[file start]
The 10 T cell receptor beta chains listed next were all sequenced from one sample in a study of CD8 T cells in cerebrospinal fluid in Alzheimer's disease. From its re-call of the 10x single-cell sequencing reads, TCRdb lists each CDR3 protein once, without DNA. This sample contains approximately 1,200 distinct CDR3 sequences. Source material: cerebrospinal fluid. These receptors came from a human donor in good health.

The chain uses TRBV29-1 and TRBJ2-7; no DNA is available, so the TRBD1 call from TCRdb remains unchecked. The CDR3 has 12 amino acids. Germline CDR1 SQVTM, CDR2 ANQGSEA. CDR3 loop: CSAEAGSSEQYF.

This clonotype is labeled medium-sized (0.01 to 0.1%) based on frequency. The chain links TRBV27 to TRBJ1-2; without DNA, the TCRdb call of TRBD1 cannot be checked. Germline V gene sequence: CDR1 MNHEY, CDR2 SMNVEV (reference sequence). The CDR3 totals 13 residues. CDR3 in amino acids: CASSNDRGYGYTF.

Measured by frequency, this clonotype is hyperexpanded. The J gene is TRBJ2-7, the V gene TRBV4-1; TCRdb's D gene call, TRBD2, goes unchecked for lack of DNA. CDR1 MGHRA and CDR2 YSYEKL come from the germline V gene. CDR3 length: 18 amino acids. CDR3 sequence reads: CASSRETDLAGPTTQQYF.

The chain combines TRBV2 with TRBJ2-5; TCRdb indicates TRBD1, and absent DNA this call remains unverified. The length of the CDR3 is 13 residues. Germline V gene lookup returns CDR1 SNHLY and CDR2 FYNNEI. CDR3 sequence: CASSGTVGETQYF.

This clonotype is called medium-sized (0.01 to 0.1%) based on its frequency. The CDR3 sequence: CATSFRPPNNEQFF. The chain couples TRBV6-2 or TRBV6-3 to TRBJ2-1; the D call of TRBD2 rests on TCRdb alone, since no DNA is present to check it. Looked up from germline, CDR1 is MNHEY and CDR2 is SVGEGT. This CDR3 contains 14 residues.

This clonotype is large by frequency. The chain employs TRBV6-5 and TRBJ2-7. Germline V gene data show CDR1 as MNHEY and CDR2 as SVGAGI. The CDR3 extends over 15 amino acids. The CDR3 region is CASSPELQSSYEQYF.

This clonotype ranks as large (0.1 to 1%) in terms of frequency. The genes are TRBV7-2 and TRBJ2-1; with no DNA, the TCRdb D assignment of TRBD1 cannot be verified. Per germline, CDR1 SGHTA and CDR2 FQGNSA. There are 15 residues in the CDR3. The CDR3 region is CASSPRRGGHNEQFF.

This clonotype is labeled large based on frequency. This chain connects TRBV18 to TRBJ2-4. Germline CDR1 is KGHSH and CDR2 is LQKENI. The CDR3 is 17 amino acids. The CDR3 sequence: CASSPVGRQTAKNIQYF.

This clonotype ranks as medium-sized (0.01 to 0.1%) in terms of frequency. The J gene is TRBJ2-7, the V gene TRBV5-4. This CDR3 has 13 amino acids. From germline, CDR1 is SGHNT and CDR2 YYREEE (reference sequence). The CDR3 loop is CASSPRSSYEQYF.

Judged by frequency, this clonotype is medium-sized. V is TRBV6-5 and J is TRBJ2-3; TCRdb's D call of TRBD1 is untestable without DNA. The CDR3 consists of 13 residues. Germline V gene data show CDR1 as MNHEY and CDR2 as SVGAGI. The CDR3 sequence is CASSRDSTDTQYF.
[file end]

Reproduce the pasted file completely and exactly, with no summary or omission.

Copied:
The 10 T cell receptor beta chains listed next were all sequenced from one sample in a study of CD8 T cells in cerebrospinal fluid in Alzheimer's disease. From its re-call of the 10x single-cell sequencing reads, TCRdb lists each CDR3 protein once, without DNA. This sample contains approximately 1,200 distinct CDR3 sequences. Source material: cerebrospinal fluid. These receptors came from a human donor in good health.

The chain uses TRBV29-1 and TRBJ2-7; no DNA is available, so the TRBD1 call from TCRdb remains unchecked. The CDR3 has 12 amino acids. Germline CDR1 SQVTM, CDR2 ANQGSEA. CDR3 loop: CSAEAGSSEQYF.

This clonotype is labeled medium-sized (0.01 to 0.1%) based on frequency. The chain links TRBV27 to TRBJ1-2; without DNA, the TCRdb call of TRBD1 cannot be checked. Germline V gene sequence: CDR1 MNHEY, CDR2 SMNVEV (reference sequence). The CDR3 totals 13 residues. CDR3 in amino acids: CASSNDRGYGYTF.

Measured by frequency, this clonotype is hyperexpanded. The J gene is TRBJ2-7, the V gene TRBV4-1; TCRdb's D gene call, TRBD2, goes unchecked for lack of DNA. CDR1 MGHRA and CDR2 YSYEKL come from the germline V gene. CDR3 length: 18 amino acids. CDR3 sequence reads: CASSRETDLAGPTTQQYF.

The chain combines TRBV2 with TRBJ2-5; TCRdb indicates TRBD1, and absent DNA this call remains unverified. The length of the CDR3 is 13 residues. Germline V gene lookup returns CDR1 SNHLY and CDR2 FYNNEI. CDR3 sequence: CASSGTVGETQYF.

This clonotype is called medium-sized (0.01 to 0.1%) based on its frequency. The CDR3 sequence: CATSFRPPNNEQFF. The chain couples TRBV6-2 or TRBV6-3 to TRBJ2-1; the D call of TRBD2 rests on TCRdb alone, since no DNA is present to check it. Looked up from germline, CDR1 is MNHEY and CDR2 is SVGEGT. This CDR3 contains 14 residues.

This clonotype is large by frequency. The chain employs TRBV6-5 and TRBJ2-7. Germline V gene data show CDR1 as MNHEY and CDR2 as SVGAGI. The CDR3 extends over 15 amino acids. The CDR3 region is CASSPELQSSYEQYF.

This clonotype ranks as large (0.1 to 1%) in terms of frequency. The genes are TRBV7-2 and TRBJ2-1; with no DNA, the TCRdb D assignment of TRBD1 cannot be verified. Per germline, CDR1 SGHTA and CDR2 FQGNSA. There are 15 residues in the CDR3. The CDR3 region is CASSPRRGGHNEQFF.

This clonotype is labeled large based on frequency. This chain connects TRBV18 to TRBJ2-4. Germline CDR1 is KGHSH and CDR2 is LQKENI. The CDR3 is 17 amino acids. The CDR3 sequence: CASSPVGRQTAKNIQYF.

This clonotype ranks as medium-sized (0.01 to 0.1%) in terms of frequency. The J gene is TRBJ2-7, the V gene TRBV5-4. This CDR3 has 13 amino acids. From germline, CDR1 is SGHNT and CDR2 YYREEE (reference sequence). The CDR3 loop is CASSPRSSYEQYF.

Judged by frequency, this clonotype is medium-sized. V is TRBV6-5 and J is TRBJ2-3; TCRdb's D call of TRBD1 is untestable without DNA. The CDR3 consists of 13 residues. Germline V gene data show CDR1 as MNHEY and CDR2 as SVGAGI. The CDR3 sequence is CASSRDSTDTQYF.